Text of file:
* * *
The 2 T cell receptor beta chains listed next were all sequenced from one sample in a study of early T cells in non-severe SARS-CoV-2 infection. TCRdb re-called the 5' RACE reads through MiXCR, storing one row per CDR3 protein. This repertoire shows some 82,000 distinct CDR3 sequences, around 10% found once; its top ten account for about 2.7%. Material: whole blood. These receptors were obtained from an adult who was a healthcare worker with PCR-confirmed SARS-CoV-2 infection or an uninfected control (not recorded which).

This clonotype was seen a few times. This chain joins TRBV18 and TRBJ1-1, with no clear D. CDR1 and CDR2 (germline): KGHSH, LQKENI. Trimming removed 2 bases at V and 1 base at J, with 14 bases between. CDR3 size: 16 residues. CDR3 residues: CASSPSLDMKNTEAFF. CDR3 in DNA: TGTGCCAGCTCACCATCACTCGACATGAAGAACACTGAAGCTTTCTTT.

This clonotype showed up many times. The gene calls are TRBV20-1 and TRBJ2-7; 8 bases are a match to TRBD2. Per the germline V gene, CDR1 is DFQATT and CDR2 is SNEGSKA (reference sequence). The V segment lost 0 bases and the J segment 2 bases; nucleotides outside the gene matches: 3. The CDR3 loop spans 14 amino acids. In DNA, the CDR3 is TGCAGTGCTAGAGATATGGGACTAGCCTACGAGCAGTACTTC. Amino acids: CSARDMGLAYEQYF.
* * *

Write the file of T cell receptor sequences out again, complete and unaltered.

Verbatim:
The 2 T cell receptor beta chains listed next were all sequenced from one sample in a study of early T cells in non-severe SARS-CoV-2 infection. TCRdb re-called the 5' RACE reads through MiXCR, storing one row per CDR3 protein. This repertoire shows some 82,000 distinct CDR3 sequences, around 10% found once; its top ten account for about 2.7%. Material: whole blood. These receptors were obtained from an adult who was a healthcare worker with PCR-confirmed SARS-CoV-2 infection or an uninfected control (not recorded which).

This clonotype was seen a few times. This chain joins TRBV18 and TRBJ1-1, with no clear D. CDR1 and CDR2 (germline): KGHSH, LQKENI. Trimming removed 2 bases at V and 1 base at J, with 14 bases between. CDR3 size: 16 residues. CDR3 residues: CASSPSLDMKNTEAFF. CDR3 in DNA: TGTGCCAGCTCACCATCACTCGACATGAAGAACACTGAAGCTTTCTTT.

This clonotype showed up many times. The gene calls are TRBV20-1 and TRBJ2-7; 8 bases are a match to TRBD2. Per the germline V gene, CDR1 is DFQATT and CDR2 is SNEGSKA (reference sequence). The V segment lost 0 bases and the J segment 2 bases; nucleotides outside the gene matches: 3. The CDR3 loop spans 14 amino acids. In DNA, the CDR3 is TGCAGTGCTAGAGATATGGGACTAGCCTACGAGCAGTACTTC. Amino acids: CSARDMGLAYEQYF.